Sunday, August 30, 2020

Review: The Sucker

The Sucker The Sucker by Orrie Hitt
My rating: 3 of 5 stars

The title gives the end result away just as the voice over at the start of a film noir does. Slade Harper won a gas station in a card game and has been running it for a couple of weeks when a red convertible drives up. Midge Dalton is driving, but Slade isn't interested in him. He has eyes only for the passenger, Ruth Talley. So when Midge offers Slade a job at his mail order auto parts business, Slade knows he is ditching the gas station and chasing after Ruth. And thus begins a classic noir tale where Slade seemingly has the upper hand but of course he is "the sucker" and we know that Ruth is outsmarting him the whole way. Plenty of plot permutations to keep this one interesting, even if the end result is never in doubt. Slade is the first person narrator and he is under no illusions about what a bastard he is, but Hitt does a good job of giving him the blind spot that leads to his downfall, one that we readers can see coming. That provides a nice edge to the narration because we know something Slade doesn't even though he is telling the story.

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Saturday, August 29, 2020

Review: The Ruthless Gun

The Ruthless Gun The Ruthless Gun by T.C. Lewellen
My rating: 5 of 5 stars

What seemed to be a typical revenge yarn turned out to be so very much more with prose that is both elegant and hard-boiled, and vivid characters, all of them somehow damaged and searching for something - be it redemption, security, or maybe even love. This is a dark novel, taking place entirely during a relentless rain, when a man who was maimed and left for dead returns after seven years to cause events for those involved earlier, and the people around them, to unfold in life altering or life affirming ways. The prose is ambitious and exceptionally well written with many insightful observations on human nature as the haunted characters struggle with painful memories and moral, or immoral obligations. Surely one of the best Westerns that I have read. It should be on everyone’s list of books to find and read. Highest recommendation.

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Thursday, August 27, 2020

Review: Created, the Destroyer

Created, the Destroyer Created, the Destroyer by Warren Murphy
My rating: 4 of 5 stars

The first entry in long-running The Destroyer series starts out with how Remo Williams is “recruited” into the secret CURE agency and expertly trained by Asian Master Chiun, followed by some dull drunken angst scenes, then finishing up with a bang and an unexpected twist. This book, and perhaps the series in general, doesn’t take itself quite so seriously as the other men’s adventure series, which are typically somber and humorless. I really liked the lighter tone and the self-satirizing drollness. I like that Remo merely kills someone without going into graphic detail and gore, which gets tiresome in other series since there are only so many ways to describe a guy’s head getting blown off. I would have liked to see a lot more of Chiun and his wise sayings and clever insults. Looking forward to reading other entries in the series, and hopefully more of Chiun.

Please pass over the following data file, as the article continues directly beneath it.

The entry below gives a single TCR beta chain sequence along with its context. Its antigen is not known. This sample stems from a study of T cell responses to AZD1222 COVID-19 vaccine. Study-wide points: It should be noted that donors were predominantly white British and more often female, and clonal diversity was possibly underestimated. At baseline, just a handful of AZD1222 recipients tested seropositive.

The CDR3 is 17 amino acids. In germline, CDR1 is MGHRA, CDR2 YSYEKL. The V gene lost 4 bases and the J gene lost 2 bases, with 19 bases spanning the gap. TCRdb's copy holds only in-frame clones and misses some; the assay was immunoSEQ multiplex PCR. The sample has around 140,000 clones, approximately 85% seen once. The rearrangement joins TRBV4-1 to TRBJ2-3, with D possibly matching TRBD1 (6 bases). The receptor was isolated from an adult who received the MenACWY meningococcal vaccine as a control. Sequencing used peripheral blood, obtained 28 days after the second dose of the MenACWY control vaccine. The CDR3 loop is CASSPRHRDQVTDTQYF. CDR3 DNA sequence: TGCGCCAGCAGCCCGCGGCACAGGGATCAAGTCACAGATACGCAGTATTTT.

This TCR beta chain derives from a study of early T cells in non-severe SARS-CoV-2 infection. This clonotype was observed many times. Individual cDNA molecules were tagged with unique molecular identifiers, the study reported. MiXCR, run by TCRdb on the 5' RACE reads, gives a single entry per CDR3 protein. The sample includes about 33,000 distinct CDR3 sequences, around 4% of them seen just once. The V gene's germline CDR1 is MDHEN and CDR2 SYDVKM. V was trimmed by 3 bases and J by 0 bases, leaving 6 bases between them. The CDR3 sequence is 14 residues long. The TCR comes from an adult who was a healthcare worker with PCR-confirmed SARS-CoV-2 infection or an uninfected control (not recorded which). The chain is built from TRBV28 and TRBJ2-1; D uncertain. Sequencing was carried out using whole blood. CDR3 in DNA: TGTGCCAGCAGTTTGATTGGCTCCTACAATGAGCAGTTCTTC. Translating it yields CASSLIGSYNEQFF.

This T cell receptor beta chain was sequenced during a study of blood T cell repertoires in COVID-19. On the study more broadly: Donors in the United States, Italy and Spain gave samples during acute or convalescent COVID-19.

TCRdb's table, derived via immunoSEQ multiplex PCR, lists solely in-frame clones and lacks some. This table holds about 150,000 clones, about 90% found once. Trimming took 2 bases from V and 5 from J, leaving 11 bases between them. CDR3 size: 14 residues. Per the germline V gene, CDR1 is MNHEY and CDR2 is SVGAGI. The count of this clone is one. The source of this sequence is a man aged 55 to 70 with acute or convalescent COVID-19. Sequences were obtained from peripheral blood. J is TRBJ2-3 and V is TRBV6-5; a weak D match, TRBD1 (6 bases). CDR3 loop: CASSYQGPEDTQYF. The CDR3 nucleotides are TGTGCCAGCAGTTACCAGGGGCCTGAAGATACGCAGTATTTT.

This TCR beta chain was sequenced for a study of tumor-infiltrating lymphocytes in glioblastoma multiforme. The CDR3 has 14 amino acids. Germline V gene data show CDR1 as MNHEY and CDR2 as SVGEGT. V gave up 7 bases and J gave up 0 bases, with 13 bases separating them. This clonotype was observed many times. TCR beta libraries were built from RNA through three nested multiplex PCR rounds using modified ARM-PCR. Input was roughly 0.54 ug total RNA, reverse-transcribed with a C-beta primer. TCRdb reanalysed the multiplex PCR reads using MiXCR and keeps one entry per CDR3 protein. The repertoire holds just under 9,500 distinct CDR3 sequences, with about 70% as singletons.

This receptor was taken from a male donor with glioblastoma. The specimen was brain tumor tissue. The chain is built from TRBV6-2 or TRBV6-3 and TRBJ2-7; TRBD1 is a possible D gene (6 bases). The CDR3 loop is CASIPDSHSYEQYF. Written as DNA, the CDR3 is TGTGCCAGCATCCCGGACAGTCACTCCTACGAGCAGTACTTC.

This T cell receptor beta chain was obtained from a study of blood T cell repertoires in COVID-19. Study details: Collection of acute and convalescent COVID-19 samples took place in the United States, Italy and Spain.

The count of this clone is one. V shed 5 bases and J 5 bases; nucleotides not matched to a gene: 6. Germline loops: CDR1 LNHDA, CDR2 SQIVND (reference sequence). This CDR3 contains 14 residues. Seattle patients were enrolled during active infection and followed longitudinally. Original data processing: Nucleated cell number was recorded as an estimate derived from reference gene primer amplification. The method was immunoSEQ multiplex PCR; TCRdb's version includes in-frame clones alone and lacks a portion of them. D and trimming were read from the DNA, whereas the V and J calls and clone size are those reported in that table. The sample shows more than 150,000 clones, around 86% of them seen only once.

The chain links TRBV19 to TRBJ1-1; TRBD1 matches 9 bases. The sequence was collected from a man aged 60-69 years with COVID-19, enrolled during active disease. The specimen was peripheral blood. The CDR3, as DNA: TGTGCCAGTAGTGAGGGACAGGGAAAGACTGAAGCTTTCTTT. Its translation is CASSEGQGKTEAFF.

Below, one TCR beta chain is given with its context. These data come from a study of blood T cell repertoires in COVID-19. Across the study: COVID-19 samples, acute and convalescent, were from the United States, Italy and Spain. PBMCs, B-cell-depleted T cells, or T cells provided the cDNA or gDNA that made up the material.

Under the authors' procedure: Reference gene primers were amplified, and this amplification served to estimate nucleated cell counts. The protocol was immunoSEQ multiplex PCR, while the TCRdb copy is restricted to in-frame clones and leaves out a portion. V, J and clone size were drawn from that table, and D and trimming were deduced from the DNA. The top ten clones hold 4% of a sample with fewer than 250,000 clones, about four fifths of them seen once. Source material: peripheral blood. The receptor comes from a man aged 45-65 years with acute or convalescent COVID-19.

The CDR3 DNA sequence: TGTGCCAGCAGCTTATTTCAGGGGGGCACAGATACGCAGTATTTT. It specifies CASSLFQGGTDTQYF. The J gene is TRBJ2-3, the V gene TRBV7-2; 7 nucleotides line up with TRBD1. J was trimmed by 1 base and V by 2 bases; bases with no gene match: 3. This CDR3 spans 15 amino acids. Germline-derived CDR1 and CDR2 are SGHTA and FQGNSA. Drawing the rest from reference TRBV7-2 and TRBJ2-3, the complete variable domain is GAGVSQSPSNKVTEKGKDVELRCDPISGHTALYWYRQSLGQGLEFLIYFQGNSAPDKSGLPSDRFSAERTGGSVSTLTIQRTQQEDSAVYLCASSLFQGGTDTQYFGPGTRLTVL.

Tuesday, August 25, 2020

Review: Junkie!

Junkie! Junkie! by Jonathan Craig
My rating: 4 of 5 stars

A cool and smoky noir with trumpet player Steve, former prostitute and junkie girlfriend Kathy, the Boogie piano playing ex-girlfriend Lois, and the nymphomaniac Donna cranking out murders and double-crosses against the backdrop of 1950's Washington DC Jazz clubs. Not nearly as sleazy as it sounds, I found the story compelling, and really dug the whole Jazz musician vibe.

The ebook is available from PlanetMonk Pulps via Amazon

Friday, August 21, 2020

Review: The Living, the Dying and the Dead

The Living, the Dying and the Dead The Living, the Dying and the Dead by George G. Gilman
My rating: 2 of 5 stars

The 29th entry in the ultra-violent Edge series finds the sullen anti-hero hired to guard the casket of a rich gentleman’s wife, which of course turns out to be far more complicated than it seems. Edge’s psycho-assholery and brutality are on fine display here as he shoots a guy in the back, blows off a woman’s head, then shoots off her husband’s testicles after being insulted. Edge does have some sympathy for the rich guy who hired him since he still pines for his own murdered wife, Beth, giving Edge a small touch of humanity. I’m mostly fond of mindless action and gore as long as the story is compelling, so I liked the book okay in general, although a little more character development across the board would have helped. It’s hard to get invested in a story if the only characters are unsympathetic or caricatures.

Thursday, August 20, 2020

Review: Nude on Thin Ice